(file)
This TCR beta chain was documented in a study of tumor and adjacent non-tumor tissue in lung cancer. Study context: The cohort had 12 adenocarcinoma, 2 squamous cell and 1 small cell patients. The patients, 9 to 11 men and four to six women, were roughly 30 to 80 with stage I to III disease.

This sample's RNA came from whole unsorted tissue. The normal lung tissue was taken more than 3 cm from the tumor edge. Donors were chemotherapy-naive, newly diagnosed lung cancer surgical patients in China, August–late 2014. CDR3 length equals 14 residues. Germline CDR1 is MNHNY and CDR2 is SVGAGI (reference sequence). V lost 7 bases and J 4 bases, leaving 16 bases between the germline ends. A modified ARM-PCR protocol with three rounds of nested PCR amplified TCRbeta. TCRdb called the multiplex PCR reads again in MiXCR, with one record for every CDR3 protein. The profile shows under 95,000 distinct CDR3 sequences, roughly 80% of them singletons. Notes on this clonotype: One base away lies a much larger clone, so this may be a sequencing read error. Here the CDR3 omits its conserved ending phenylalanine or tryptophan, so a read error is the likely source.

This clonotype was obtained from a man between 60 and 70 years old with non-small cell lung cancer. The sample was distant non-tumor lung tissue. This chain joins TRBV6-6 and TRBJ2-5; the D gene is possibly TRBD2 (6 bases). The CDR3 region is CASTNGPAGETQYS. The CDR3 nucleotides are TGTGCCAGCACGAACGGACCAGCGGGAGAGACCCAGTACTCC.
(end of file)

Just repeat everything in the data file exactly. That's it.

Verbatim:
This TCR beta chain was documented in a study of tumor and adjacent non-tumor tissue in lung cancer. Study context: The cohort had 12 adenocarcinoma, 2 squamous cell and 1 small cell patients. The patients, 9 to 11 men and four to six women, were roughly 30 to 80 with stage I to III disease.

This sample's RNA came from whole unsorted tissue. The normal lung tissue was taken more than 3 cm from the tumor edge. Donors were chemotherapy-naive, newly diagnosed lung cancer surgical patients in China, August–late 2014. CDR3 length equals 14 residues. Germline CDR1 is MNHNY and CDR2 is SVGAGI (reference sequence). V lost 7 bases and J 4 bases, leaving 16 bases between the germline ends. A modified ARM-PCR protocol with three rounds of nested PCR amplified TCRbeta. TCRdb called the multiplex PCR reads again in MiXCR, with one record for every CDR3 protein. The profile shows under 95,000 distinct CDR3 sequences, roughly 80% of them singletons. Notes on this clonotype: One base away lies a much larger clone, so this may be a sequencing read error. Here the CDR3 omits its conserved ending phenylalanine or tryptophan, so a read error is the likely source.

This clonotype was obtained from a man between 60 and 70 years old with non-small cell lung cancer. The sample was distant non-tumor lung tissue. This chain joins TRBV6-6 and TRBJ2-5; the D gene is possibly TRBD2 (6 bases). The CDR3 region is CASTNGPAGETQYS. The CDR3 nucleotides are TGTGCCAGCACGAACGGACCAGCGGGAGAGACCCAGTACTCC.